This week, President Joe Biden took to the G20 and COP26 Summits to discuss climate change on a global scale.
While he is speaking to the world’s leaders, the fight against climate change rages on here in Philadelphia.
Temple University has been at the forefront when it comes to combatting climate change in the city. With the creation of the Office of Sustainability, the university hopes to limit its carbon footprint.
The director of the office, Rebecca Collins, spoke about the importance of small-scale responses to climate change.
“It’s really important that these conversations are happening on a global scale,” Collins stated. “It’s equally important to have them on a local scale, as well.”
The university has put in place a Climate Action Plan, aimed at limiting the school’s gas emissions.
Collins says the short-term goal is to reduce the school’s carbon emissions by 50% by the year 2030. Long term, the university wants to be 100% carbon neutral by 2050.
This is a feasible goal, but according to Kurt Bresser, the director of Utilities and Energy Management at Temple, it’s one that needs more technological advances to be fully possible.
“But, every day there’s news on other potential fuels and ways of producing them that gives me some hope,” Bresser noted.
He asserts that the school needs to change the type of energy it uses to truly be carbon-neutral.
Currently, the school uses diesel fuel to power equipment around campus. This is an improvement from other oil, but it’s still not as environmentally friendly as other forms of energy.
Temple has a number of projects in the works that Bresser says aids efficient energy consumption. However, a school of Temple’s size is going to use a lot of energy regardless of what changes are made.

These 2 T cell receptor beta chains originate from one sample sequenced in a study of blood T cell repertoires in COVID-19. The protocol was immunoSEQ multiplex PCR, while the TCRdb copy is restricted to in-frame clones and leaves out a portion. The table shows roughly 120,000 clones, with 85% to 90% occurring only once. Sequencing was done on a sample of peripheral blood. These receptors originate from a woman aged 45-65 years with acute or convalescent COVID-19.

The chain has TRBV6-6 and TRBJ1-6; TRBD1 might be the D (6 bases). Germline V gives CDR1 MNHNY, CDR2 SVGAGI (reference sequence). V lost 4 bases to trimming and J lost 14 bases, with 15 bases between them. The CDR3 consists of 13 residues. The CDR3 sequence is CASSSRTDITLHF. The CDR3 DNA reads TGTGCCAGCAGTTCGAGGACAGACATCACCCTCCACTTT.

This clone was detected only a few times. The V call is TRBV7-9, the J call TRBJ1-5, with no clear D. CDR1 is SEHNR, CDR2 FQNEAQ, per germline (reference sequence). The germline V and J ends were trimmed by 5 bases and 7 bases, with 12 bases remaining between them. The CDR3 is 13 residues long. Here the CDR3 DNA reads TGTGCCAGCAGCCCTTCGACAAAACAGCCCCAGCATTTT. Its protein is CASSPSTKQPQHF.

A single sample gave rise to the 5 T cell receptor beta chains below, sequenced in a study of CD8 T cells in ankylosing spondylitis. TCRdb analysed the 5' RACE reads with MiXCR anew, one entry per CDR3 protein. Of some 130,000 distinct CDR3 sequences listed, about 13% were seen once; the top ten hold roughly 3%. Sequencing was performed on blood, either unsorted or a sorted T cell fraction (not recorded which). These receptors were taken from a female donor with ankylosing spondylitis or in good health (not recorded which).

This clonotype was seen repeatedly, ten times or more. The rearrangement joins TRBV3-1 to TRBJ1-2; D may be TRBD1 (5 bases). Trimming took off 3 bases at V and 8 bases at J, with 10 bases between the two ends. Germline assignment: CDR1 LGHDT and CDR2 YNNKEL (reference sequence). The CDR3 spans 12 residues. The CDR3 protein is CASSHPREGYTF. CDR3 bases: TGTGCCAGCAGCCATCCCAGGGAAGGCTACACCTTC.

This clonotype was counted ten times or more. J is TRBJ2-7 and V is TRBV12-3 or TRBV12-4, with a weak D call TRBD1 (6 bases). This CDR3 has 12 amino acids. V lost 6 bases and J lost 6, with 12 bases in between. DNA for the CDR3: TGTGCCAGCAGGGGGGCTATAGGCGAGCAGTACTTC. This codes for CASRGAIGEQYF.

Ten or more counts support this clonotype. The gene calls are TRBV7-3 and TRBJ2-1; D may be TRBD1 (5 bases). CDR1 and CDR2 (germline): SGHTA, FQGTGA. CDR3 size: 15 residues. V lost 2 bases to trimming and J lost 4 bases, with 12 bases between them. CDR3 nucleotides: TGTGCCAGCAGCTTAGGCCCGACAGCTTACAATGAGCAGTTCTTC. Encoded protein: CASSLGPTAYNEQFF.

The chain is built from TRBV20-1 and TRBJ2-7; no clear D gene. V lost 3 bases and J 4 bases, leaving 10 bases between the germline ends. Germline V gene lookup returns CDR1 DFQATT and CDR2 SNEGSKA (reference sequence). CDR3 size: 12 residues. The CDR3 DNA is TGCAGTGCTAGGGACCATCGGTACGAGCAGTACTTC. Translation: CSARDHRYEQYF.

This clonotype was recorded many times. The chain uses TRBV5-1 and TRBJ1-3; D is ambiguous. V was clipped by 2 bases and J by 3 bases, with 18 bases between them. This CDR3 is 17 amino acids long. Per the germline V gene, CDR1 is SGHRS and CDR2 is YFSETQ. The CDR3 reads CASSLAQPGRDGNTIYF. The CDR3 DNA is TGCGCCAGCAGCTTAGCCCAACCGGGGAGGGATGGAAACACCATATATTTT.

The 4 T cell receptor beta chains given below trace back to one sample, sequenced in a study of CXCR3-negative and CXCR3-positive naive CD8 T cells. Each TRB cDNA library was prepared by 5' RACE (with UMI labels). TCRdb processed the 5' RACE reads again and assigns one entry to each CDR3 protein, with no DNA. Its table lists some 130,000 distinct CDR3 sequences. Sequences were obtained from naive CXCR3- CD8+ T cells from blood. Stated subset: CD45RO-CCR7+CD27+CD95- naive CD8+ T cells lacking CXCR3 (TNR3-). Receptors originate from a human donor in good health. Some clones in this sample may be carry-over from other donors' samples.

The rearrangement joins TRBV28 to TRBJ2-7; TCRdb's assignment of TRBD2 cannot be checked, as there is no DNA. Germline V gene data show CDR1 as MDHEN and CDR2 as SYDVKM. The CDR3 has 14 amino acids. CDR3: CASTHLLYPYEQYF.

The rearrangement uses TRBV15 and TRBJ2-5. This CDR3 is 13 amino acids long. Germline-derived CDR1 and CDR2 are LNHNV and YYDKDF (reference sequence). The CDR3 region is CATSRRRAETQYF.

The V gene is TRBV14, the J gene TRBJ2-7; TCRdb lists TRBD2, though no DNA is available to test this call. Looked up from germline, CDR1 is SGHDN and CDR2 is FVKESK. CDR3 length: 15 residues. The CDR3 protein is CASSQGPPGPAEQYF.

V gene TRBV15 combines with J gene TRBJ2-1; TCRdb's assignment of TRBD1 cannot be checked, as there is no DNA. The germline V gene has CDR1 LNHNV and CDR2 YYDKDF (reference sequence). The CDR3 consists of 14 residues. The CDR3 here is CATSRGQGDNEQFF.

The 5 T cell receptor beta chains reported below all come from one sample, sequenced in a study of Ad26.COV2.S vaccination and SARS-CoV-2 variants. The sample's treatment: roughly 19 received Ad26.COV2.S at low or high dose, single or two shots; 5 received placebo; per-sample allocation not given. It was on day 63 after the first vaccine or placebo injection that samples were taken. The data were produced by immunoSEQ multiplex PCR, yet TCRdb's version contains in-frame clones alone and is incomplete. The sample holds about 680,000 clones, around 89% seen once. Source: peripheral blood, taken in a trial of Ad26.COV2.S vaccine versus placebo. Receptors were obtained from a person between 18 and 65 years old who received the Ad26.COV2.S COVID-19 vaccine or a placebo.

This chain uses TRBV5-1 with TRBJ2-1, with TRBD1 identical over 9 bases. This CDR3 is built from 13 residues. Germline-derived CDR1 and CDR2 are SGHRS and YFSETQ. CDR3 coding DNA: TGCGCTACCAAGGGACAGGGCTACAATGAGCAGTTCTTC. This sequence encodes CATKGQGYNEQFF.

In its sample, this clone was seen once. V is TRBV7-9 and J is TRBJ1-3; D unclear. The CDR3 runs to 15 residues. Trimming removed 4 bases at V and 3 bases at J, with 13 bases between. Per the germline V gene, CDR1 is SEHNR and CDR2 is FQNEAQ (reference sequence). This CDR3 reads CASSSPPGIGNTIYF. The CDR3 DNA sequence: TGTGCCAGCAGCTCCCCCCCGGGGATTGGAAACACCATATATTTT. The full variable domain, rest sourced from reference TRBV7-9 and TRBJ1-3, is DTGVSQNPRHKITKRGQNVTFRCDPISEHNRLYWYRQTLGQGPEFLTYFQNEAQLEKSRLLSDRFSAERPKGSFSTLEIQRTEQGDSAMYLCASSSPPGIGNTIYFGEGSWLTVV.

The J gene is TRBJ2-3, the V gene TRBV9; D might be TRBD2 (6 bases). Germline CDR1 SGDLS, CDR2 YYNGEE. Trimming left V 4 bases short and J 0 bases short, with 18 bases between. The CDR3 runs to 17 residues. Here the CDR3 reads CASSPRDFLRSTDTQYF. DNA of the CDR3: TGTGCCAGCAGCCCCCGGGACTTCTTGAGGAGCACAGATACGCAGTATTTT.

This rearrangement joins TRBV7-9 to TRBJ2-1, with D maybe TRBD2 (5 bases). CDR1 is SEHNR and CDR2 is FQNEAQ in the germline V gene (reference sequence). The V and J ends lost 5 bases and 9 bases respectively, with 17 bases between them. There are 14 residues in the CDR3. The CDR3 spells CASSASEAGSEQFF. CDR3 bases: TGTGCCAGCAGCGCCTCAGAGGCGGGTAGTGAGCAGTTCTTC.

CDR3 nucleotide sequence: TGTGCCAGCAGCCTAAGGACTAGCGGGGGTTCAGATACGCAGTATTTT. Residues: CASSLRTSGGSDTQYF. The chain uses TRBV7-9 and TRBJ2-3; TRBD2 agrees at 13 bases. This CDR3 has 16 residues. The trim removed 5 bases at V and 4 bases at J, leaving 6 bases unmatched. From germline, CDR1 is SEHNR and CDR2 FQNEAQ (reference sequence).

Because of this, he says the focus needs to be on how to create efficient ways to use fuel.
“A lot of what uses energy is not visible to the students in the general population,” he stated.
Some examples of this is the installation of automatic cooling systems, efficient HVAC units, and stormwater collection systems.
Students might be familiar with some of the bigger construction projects that aid in fighting climate change. One such project, is the green space connected to Anderson Hall. This space was designed to collect runoff water.
The most impressive tool in Temple’s arsenal against climate change is actually the Charles Library.
Bresser stated that per square foot, Charles is the most efficient building on campus.
Charles Library collects rainwater on the pavement around the structure, and the green roof regulates the temperature inside.
While the strides that Temple and other world leaders are making are good ones, in Collins’s opinion, she hopes that students can recognize the power that they hold.
“As students at Temple University, you have a tremendous amount of power to help shape the future that you want to see,” Collins said. “And that’s not only from what you are studying, but after you leave the university and think about what type of leader you want to be. “